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Abortion rights demonstrators react outside the US Supreme Court in Washington on June 24. The court overturned the 1973 Roe vs Wade decision and wiped out the constitutional right to abortion. Photo: Bloomberg

Letters | Roe vs Wade: how the US’ skewed political system got us here

  • The electoral college system means that the US president, who nominates and ultimately appoints Supreme Court justices, may not have won the popular vote
  • The people of less populous states are also disproportionately represented in the Senate, which confirms the nomination of judges to the highest court
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The overturning of Roe vs Wade is not just about abortion rights. It highlights a major institutional problem that the United States has refused to face – the fact that people’s power is not represented appropriately in the legislative and executive branch of government. This is what got us here.
Let’s start with the presidential election and the winner-takes-all electoral college system, and how that affects the Supreme Court. Both George W. Bush and Donald Trump lost the popular vote in their first presidential election, yet, through the electoral college, they became president.
Four of the nine judges on the Supreme Court were appointed by them: Chief Justice John Roberts was appointed by Bush, and Justices Neil Gorsuch, Brett Kavanaugh and Amy Coney Barrett were Trump appointees. Do these appointments reflect the wishes of the majority of Americans? Not necessarily.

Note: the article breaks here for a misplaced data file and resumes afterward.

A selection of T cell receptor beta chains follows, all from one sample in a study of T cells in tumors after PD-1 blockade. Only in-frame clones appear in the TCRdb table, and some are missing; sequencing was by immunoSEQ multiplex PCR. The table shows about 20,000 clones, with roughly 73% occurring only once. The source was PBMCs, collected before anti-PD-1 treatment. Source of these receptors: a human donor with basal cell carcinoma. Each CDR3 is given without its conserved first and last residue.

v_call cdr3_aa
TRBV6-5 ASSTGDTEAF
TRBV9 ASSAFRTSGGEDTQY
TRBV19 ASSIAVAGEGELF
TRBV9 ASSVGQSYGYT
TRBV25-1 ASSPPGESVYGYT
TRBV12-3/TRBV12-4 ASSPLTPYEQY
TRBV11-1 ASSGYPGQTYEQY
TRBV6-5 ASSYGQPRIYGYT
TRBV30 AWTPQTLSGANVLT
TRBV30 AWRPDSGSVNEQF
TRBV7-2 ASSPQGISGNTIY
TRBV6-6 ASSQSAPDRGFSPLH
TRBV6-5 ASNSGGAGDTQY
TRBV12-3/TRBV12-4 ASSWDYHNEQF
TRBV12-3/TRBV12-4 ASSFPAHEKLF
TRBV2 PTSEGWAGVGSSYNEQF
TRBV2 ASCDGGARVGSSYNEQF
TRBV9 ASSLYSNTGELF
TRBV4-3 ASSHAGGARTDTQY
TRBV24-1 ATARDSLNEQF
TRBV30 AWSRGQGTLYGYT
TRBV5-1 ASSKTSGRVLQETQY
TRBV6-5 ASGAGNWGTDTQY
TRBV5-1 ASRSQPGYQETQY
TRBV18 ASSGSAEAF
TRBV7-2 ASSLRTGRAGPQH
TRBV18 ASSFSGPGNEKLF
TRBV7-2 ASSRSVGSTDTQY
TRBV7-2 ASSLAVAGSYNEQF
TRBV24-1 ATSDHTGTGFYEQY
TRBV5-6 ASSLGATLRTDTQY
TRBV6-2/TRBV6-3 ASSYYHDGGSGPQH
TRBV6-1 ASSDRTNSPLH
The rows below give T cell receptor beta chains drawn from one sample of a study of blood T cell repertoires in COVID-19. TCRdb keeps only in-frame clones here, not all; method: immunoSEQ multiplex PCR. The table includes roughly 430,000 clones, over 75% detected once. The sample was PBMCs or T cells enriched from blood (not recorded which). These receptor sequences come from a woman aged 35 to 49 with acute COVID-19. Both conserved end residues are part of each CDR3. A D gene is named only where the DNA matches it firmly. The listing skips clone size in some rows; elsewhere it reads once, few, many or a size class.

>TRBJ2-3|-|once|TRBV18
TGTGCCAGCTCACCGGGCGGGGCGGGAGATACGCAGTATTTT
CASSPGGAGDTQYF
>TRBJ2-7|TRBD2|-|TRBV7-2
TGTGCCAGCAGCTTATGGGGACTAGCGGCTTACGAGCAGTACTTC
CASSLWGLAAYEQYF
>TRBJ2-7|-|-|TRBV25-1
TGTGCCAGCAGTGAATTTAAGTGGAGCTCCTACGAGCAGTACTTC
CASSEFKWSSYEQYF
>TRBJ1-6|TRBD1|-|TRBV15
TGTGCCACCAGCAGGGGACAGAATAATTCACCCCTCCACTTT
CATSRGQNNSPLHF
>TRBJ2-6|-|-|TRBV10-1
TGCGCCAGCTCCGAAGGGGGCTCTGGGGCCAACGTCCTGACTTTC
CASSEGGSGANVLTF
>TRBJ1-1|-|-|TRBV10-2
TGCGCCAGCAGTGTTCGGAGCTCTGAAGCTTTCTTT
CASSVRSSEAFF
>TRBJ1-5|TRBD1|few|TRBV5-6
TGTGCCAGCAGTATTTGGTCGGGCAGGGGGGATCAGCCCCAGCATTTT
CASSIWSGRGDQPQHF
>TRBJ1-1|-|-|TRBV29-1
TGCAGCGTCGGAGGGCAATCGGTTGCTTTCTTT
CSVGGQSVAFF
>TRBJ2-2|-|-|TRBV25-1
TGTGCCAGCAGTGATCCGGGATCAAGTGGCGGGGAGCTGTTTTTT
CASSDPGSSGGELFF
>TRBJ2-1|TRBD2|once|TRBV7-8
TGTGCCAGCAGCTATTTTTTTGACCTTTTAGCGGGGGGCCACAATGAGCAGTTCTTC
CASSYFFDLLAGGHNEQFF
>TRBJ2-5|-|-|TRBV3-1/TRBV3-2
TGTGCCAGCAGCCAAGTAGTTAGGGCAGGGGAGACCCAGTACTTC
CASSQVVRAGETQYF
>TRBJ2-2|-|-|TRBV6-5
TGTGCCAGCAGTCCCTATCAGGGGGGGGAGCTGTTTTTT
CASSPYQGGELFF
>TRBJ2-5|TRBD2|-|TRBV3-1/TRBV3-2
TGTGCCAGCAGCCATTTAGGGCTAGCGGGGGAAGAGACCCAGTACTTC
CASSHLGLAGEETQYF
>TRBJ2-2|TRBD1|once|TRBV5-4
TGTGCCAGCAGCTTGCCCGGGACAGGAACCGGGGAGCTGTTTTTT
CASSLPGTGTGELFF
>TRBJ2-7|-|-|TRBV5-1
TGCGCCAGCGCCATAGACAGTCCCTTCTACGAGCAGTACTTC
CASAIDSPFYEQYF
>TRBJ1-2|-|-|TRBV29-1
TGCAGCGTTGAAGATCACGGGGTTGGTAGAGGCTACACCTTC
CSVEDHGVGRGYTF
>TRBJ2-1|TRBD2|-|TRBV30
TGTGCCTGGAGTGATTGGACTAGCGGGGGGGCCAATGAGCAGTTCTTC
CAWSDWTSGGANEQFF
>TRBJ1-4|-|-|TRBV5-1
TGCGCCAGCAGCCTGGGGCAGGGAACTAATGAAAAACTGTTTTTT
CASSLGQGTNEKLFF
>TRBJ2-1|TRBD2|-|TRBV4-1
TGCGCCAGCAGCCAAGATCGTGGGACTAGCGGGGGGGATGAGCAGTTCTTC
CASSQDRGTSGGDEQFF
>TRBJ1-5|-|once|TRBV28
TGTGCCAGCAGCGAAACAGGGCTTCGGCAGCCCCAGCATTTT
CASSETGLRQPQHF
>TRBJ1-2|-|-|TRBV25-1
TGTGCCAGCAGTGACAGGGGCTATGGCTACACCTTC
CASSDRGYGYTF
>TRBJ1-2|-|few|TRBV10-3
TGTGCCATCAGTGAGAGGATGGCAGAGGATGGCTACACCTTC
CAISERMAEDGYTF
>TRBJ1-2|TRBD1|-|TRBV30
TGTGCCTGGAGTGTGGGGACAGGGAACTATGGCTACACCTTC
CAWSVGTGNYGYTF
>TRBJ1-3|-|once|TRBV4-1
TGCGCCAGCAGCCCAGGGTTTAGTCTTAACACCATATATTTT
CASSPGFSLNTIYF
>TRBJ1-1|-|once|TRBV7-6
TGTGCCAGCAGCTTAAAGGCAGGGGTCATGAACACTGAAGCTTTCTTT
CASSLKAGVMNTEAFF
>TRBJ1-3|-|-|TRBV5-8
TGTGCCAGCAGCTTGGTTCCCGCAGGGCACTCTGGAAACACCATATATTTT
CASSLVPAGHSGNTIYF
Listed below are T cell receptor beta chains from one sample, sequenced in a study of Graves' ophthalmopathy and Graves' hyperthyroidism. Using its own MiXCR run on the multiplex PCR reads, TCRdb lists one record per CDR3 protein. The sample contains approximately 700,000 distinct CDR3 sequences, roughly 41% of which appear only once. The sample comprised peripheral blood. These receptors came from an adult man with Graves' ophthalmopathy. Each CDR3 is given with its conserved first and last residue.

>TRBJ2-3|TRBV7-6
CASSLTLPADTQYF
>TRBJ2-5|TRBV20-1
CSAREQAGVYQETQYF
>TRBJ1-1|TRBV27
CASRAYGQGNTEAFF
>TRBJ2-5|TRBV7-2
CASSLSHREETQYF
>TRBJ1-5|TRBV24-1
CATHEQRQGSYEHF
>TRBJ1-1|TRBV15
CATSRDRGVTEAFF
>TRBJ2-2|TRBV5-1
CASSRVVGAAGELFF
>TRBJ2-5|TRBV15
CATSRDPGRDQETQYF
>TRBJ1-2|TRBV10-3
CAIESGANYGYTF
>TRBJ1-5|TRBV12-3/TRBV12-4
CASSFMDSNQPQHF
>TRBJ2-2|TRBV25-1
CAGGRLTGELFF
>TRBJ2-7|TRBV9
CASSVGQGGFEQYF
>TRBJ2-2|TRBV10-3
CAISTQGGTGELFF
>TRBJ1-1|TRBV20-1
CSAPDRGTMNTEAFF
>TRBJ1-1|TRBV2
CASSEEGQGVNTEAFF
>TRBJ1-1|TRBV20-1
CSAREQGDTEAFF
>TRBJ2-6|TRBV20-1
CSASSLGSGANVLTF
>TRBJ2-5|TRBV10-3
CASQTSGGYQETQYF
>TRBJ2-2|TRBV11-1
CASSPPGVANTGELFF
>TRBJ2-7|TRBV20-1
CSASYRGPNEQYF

The people of swing states such as Pennsylvania and less populous states like North Dakota have a disproportionately high impact on the path which the country takes. In 2020, an electoral college vote in Wyoming represented about 190,000 people while the same vote in California represented about 720,000 people.

The Senate and its various rules also lead to this situation. Each state is represented by two senators, regardless of the population of the state, which means people in less populous states are disproportionately represented in the Senate.

Justice Brett Kavanaugh, for example, was confirmed by the Senate in a 50-48 vote, with the support of all 49 Republicans senators, as well as West Virginian Democrat Joe Manchin’s. However, those Republicans represented a significantly fewer number of people than the Democrat senators. The Senate in 2021 comprised 50 Democrats and 50 Republicans, yet the Republicans represented over 40 million less people.

This tipped the ideological balance in the Supreme Court, leading to the court’s decision to overturn Roe vs Wade, an outcome 69 per cent of Americans said they were opposed to, according to a CNN poll this January.

With Justice Clarence Thomas suggesting that the Supreme Court “reconsider” the precedents set in cases relating to same-sex marriage and birth control, this nightmare will continue.

Americans who value their liberty and still see their country as the beacon of democracy should reflect on how they can ensure it remains so.

Tom Leung, Tin Shui Wai